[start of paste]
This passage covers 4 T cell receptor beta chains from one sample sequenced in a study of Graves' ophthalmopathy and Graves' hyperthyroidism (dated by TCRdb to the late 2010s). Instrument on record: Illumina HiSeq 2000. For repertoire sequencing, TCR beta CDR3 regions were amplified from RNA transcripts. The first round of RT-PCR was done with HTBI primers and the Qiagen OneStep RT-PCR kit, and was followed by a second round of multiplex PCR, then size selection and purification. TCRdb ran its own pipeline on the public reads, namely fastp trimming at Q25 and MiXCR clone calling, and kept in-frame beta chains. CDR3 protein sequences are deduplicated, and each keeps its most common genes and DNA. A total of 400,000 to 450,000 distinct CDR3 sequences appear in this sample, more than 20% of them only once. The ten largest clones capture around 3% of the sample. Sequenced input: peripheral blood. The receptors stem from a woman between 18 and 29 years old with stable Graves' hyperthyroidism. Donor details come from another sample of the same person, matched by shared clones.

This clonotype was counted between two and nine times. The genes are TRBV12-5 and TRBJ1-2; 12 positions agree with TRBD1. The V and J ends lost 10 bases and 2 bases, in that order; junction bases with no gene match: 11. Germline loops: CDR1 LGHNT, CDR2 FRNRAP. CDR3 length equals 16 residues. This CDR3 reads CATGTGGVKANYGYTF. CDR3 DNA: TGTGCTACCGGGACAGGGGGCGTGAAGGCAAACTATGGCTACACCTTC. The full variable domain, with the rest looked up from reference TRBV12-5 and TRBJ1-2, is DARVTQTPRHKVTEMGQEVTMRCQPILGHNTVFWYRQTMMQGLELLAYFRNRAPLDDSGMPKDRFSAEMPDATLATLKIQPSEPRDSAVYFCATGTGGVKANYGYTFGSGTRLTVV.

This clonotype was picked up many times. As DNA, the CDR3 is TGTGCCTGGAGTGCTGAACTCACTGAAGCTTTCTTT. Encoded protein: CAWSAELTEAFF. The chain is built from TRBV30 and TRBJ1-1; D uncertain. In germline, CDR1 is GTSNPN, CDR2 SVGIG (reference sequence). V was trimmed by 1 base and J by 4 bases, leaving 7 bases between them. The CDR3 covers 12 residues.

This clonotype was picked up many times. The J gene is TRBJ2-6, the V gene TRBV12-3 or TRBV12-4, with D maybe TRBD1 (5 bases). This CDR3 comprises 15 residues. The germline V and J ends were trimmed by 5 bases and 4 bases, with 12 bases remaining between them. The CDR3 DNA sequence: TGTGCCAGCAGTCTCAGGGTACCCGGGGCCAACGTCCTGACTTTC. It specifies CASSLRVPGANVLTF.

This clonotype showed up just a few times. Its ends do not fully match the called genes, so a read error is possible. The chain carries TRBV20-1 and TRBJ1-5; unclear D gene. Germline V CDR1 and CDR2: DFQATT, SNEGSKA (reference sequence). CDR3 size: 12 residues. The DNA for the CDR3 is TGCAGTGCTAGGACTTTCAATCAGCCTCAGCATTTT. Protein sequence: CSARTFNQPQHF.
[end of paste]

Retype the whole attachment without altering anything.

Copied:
This passage covers 4 T cell receptor beta chains from one sample sequenced in a study of Graves' ophthalmopathy and Graves' hyperthyroidism (dated by TCRdb to the late 2010s). Instrument on record: Illumina HiSeq 2000. For repertoire sequencing, TCR beta CDR3 regions were amplified from RNA transcripts. The first round of RT-PCR was done with HTBI primers and the Qiagen OneStep RT-PCR kit, and was followed by a second round of multiplex PCR, then size selection and purification. TCRdb ran its own pipeline on the public reads, namely fastp trimming at Q25 and MiXCR clone calling, and kept in-frame beta chains. CDR3 protein sequences are deduplicated, and each keeps its most common genes and DNA. A total of 400,000 to 450,000 distinct CDR3 sequences appear in this sample, more than 20% of them only once. The ten largest clones capture around 3% of the sample. Sequenced input: peripheral blood. The receptors stem from a woman between 18 and 29 years old with stable Graves' hyperthyroidism. Donor details come from another sample of the same person, matched by shared clones.

This clonotype was counted between two and nine times. The genes are TRBV12-5 and TRBJ1-2; 12 positions agree with TRBD1. The V and J ends lost 10 bases and 2 bases, in that order; junction bases with no gene match: 11. Germline loops: CDR1 LGHNT, CDR2 FRNRAP. CDR3 length equals 16 residues. This CDR3 reads CATGTGGVKANYGYTF. CDR3 DNA: TGTGCTACCGGGACAGGGGGCGTGAAGGCAAACTATGGCTACACCTTC. The full variable domain, with the rest looked up from reference TRBV12-5 and TRBJ1-2, is DARVTQTPRHKVTEMGQEVTMRCQPILGHNTVFWYRQTMMQGLELLAYFRNRAPLDDSGMPKDRFSAEMPDATLATLKIQPSEPRDSAVYFCATGTGGVKANYGYTFGSGTRLTVV.

This clonotype was picked up many times. As DNA, the CDR3 is TGTGCCTGGAGTGCTGAACTCACTGAAGCTTTCTTT. Encoded protein: CAWSAELTEAFF. The chain is built from TRBV30 and TRBJ1-1; D uncertain. In germline, CDR1 is GTSNPN, CDR2 SVGIG (reference sequence). V was trimmed by 1 base and J by 4 bases, leaving 7 bases between them. The CDR3 covers 12 residues.

This clonotype was picked up many times. The J gene is TRBJ2-6, the V gene TRBV12-3 or TRBV12-4, with D maybe TRBD1 (5 bases). This CDR3 comprises 15 residues. The germline V and J ends were trimmed by 5 bases and 4 bases, with 12 bases remaining between them. The CDR3 DNA sequence: TGTGCCAGCAGTCTCAGGGTACCCGGGGCCAACGTCCTGACTTTC. It specifies CASSLRVPGANVLTF.

This clonotype showed up just a few times. Its ends do not fully match the called genes, so a read error is possible. The chain carries TRBV20-1 and TRBJ1-5; unclear D gene. Germline V CDR1 and CDR2: DFQATT, SNEGSKA (reference sequence). CDR3 size: 12 residues. The DNA for the CDR3 is TGCAGTGCTAGGACTTTCAATCAGCCTCAGCATTTT. Protein sequence: CSARTFNQPQHF.